What you can do about rising Medicare premiums

Since Medicare’s inception in 1966, the Part B premium had risen an average of 7.7 percent per year. But in 2017, it increased nearly 28 percent for certain Medicare recipients. It turns out there is a way for you to limit those cost increases. The question is, should you?

Let’s start with a quick review of Medicare. Part A, hospital insurance, covers in-patient hospital stays, surgeries and post-hospital skilled nursing care. If you have contributed to Social Security for 40 quarters or more, you are entitled to Medicare Part A coverage once you reach age 65 at no cost. You also may be entitled to Part A coverage without having to pay a premium through your spouse or based on other extenuating circumstances.

Why are global stock markets performing so well this year?

The year 2017 is shaping up to be one of the best years in a generation for international stock market investing.

For the first time in any year, the Morgan Stanley Capital International All Country World Index has posted a gain every single month through October. The media will offer all kinds of explanations, most of which are speculative and unsupported. Pick your cause: low oil prices, low interest rates, improved gross domestic products, Trump, Obama. In the end, no one really has any clue about what drives the investment markets.

Not paying attention to IRA rules can prove costly to contributors

Most people I speak to are aware of the 10 percent penalty for withdrawing from an IRA prior to age 59 1/2. But there also are penalties for contributing too much in a given year or for not withdrawing enough each year in retirement. Which is worse? By far it’s the latter.

The penalty for making excess contributions to your IRA – more than $5,500, or $6,500 if you’re over age 50 – is only 6 percent of the excess amount. That’s less than the penalty for withdrawing too soon. As long as you withdraw the excess amount prior to Oct. 15 of the year the tax is due (that’s Oct. 15, 2018, for the 2017 tax year), no penalty will be imposed.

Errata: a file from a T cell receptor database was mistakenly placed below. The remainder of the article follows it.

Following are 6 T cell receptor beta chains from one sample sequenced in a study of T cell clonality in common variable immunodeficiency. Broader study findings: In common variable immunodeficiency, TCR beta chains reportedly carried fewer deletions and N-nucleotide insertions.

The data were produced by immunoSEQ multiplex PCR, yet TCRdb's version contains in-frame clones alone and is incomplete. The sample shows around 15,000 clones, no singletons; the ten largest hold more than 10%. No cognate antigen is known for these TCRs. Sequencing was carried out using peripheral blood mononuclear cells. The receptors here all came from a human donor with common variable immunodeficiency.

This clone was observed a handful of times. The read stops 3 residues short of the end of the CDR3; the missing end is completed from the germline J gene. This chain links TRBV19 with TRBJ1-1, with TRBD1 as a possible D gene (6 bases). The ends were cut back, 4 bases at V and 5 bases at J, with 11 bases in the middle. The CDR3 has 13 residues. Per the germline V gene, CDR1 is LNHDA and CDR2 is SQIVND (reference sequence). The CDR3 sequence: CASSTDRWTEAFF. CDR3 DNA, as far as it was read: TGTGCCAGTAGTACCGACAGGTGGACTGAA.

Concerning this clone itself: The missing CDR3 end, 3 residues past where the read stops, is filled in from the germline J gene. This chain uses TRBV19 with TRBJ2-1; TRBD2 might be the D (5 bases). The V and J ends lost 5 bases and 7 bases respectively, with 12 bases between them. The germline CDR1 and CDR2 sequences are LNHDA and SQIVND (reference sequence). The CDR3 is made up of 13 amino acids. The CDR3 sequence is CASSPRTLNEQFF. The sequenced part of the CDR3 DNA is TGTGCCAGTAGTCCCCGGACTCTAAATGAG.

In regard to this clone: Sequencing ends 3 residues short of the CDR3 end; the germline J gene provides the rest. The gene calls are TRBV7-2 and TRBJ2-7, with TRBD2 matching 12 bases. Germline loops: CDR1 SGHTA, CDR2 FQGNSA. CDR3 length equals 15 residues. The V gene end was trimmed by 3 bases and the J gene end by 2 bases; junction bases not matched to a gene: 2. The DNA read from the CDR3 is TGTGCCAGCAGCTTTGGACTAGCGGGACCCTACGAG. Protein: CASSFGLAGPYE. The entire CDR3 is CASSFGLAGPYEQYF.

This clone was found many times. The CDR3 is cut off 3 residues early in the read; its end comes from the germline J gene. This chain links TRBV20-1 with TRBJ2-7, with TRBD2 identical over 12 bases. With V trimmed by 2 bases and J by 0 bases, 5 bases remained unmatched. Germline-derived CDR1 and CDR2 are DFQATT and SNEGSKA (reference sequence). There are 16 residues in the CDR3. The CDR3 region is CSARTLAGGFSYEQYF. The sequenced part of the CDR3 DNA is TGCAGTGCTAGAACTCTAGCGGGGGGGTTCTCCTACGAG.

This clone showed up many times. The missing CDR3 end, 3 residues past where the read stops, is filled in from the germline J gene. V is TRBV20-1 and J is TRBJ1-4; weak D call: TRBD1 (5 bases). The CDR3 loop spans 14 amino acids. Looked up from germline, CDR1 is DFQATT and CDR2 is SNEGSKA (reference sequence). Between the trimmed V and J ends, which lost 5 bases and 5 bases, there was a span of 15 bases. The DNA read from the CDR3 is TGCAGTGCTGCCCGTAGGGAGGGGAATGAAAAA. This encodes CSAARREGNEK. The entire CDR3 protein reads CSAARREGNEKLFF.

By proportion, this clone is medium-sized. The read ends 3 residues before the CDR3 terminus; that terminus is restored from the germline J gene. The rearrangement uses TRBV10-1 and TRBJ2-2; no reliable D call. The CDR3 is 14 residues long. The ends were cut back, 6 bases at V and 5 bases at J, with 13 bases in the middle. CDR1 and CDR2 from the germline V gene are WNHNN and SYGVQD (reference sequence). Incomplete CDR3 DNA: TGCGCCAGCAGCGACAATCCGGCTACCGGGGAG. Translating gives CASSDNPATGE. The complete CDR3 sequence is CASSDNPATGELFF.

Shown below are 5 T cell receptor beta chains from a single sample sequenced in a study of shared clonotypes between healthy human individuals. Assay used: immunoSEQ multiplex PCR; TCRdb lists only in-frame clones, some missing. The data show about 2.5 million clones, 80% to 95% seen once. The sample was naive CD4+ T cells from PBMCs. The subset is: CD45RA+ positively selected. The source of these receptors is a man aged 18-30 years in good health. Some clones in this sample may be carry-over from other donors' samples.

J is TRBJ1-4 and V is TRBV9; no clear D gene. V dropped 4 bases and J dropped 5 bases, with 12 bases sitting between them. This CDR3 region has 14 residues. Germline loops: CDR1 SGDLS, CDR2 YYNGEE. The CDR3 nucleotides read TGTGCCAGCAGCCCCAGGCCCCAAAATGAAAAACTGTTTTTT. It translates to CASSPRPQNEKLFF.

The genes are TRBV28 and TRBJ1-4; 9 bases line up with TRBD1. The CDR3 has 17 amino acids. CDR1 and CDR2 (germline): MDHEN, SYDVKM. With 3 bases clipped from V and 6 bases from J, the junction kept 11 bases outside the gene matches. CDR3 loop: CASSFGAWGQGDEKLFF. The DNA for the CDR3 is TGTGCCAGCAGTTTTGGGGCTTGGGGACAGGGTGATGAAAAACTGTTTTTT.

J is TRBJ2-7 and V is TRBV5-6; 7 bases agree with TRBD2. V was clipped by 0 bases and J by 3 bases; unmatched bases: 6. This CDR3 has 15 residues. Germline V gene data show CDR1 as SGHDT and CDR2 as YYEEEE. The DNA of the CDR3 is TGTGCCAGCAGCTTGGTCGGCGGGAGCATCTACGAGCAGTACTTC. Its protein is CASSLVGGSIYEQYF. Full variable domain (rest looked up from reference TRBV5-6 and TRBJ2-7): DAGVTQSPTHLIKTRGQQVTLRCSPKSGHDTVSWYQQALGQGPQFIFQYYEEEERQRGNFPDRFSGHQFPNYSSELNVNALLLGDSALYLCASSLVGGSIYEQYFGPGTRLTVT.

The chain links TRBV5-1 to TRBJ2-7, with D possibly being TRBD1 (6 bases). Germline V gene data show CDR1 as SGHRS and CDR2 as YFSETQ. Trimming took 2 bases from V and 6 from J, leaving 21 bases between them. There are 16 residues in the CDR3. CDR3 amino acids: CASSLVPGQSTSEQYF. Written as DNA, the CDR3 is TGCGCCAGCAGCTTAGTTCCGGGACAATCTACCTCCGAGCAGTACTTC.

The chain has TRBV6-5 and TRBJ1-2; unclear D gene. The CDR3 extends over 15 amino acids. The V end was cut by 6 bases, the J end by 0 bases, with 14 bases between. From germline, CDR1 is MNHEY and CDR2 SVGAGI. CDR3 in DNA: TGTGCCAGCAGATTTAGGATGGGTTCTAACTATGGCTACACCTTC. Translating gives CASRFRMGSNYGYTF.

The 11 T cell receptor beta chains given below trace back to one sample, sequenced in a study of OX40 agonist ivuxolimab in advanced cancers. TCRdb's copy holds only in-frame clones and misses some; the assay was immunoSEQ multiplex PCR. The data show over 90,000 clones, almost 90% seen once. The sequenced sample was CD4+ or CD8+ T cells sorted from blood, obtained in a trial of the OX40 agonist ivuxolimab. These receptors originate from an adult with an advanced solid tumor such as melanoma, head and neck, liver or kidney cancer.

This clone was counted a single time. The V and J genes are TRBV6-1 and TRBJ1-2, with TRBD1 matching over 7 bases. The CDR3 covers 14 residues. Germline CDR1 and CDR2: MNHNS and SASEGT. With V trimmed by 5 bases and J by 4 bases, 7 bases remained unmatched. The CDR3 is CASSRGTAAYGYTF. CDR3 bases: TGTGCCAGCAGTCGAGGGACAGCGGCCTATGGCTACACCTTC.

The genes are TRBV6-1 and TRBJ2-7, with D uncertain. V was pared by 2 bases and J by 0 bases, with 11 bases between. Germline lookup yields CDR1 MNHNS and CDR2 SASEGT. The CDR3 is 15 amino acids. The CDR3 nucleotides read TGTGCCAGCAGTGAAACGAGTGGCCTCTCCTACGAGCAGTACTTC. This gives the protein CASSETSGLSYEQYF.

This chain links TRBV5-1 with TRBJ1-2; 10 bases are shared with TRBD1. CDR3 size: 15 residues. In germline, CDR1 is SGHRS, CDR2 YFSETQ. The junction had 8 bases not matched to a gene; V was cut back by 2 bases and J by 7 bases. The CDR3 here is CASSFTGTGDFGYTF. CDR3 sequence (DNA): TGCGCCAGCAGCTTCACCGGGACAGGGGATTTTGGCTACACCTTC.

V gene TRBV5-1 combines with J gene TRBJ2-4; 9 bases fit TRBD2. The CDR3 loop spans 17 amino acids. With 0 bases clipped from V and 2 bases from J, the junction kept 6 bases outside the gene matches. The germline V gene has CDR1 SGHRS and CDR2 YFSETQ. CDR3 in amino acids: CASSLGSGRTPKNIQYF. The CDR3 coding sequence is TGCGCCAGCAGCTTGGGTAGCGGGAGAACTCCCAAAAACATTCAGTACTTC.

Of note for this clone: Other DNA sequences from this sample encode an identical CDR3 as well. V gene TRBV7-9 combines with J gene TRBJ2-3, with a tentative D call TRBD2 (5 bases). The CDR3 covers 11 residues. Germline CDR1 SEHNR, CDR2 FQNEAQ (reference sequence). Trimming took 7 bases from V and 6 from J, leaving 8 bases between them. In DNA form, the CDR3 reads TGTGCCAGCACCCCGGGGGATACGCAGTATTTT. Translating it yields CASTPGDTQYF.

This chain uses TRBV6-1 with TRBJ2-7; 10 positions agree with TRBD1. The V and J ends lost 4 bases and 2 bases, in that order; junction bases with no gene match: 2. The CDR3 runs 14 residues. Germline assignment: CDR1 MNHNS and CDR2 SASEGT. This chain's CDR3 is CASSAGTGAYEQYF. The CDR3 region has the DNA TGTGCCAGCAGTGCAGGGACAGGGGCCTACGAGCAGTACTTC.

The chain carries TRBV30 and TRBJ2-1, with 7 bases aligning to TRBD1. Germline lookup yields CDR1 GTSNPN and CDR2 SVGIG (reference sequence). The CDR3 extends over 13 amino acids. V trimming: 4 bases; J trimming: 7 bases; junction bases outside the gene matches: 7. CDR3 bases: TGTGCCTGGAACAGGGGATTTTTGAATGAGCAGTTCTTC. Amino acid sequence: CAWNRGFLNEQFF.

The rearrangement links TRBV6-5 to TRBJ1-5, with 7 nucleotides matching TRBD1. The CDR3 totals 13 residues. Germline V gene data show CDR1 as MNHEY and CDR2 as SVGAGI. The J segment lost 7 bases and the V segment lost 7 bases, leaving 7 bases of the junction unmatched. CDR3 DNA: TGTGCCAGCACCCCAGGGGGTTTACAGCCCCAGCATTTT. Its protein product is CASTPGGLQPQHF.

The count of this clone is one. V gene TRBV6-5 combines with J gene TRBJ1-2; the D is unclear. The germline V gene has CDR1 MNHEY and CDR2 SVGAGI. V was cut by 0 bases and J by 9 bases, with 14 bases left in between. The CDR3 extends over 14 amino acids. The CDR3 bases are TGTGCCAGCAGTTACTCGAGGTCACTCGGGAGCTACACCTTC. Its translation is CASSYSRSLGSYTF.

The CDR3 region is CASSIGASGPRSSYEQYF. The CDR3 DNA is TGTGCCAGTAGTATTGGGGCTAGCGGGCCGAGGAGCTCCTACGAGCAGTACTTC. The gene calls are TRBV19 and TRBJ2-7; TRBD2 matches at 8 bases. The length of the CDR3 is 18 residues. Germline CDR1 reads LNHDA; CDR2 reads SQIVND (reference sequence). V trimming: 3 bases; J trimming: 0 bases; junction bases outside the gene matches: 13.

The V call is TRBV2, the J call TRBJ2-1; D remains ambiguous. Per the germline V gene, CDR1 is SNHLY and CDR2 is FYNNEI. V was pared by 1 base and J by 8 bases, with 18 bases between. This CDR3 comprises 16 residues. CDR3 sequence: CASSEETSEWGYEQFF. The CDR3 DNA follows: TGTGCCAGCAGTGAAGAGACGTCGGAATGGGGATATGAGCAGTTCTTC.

Better Business Bureau: beware of scammers on Facebook Marketplace and meet in person

Facebook Marketplace may be a great place to find deals on items for sale in your neighborhood, but like any online classified site, watch for warning signs before handing over money. The Better Business Bureau reports Facebook Marketplace scams on its BBB Scam Tracker, especially for big-ticket items such as used cars and RVs.

How the scam works

You are shopping on Facebook Marketplace and spot a listing that looks like a good deal, so you contact the seller. The seller replies, claiming that he or she is out of the country, in the military or otherwise unavailable. Instead, the person tells you they are using “eBay,” “Amazon” or another reputable third-party company to sell and ship the item.

Protecting your online assets

Much has been written about the recent Equifax data breach. While I will share ways to keep credit data safe, I also will emphasize other common-sense precautions to keep online data safe.

A few weeks ago, an especially concerning security breach affecting 143 million Americans took place when Equifax, a leading online aggregator of consumer spending, personal and financial data, was hacked.

Picking winning stocks can be a losing strategy

Here’s a simple question: Which has had better historical returns, stocks or one-month U.S. Treasury bills?

The answer is pretty much of a no-brainer. Since 1926, Treasury bills have returned a paltry 3.5 percent annually on average, versus more than 10 percent for the Standard & Poor’s 500 index. But that’s the average return for all large-company stocks.

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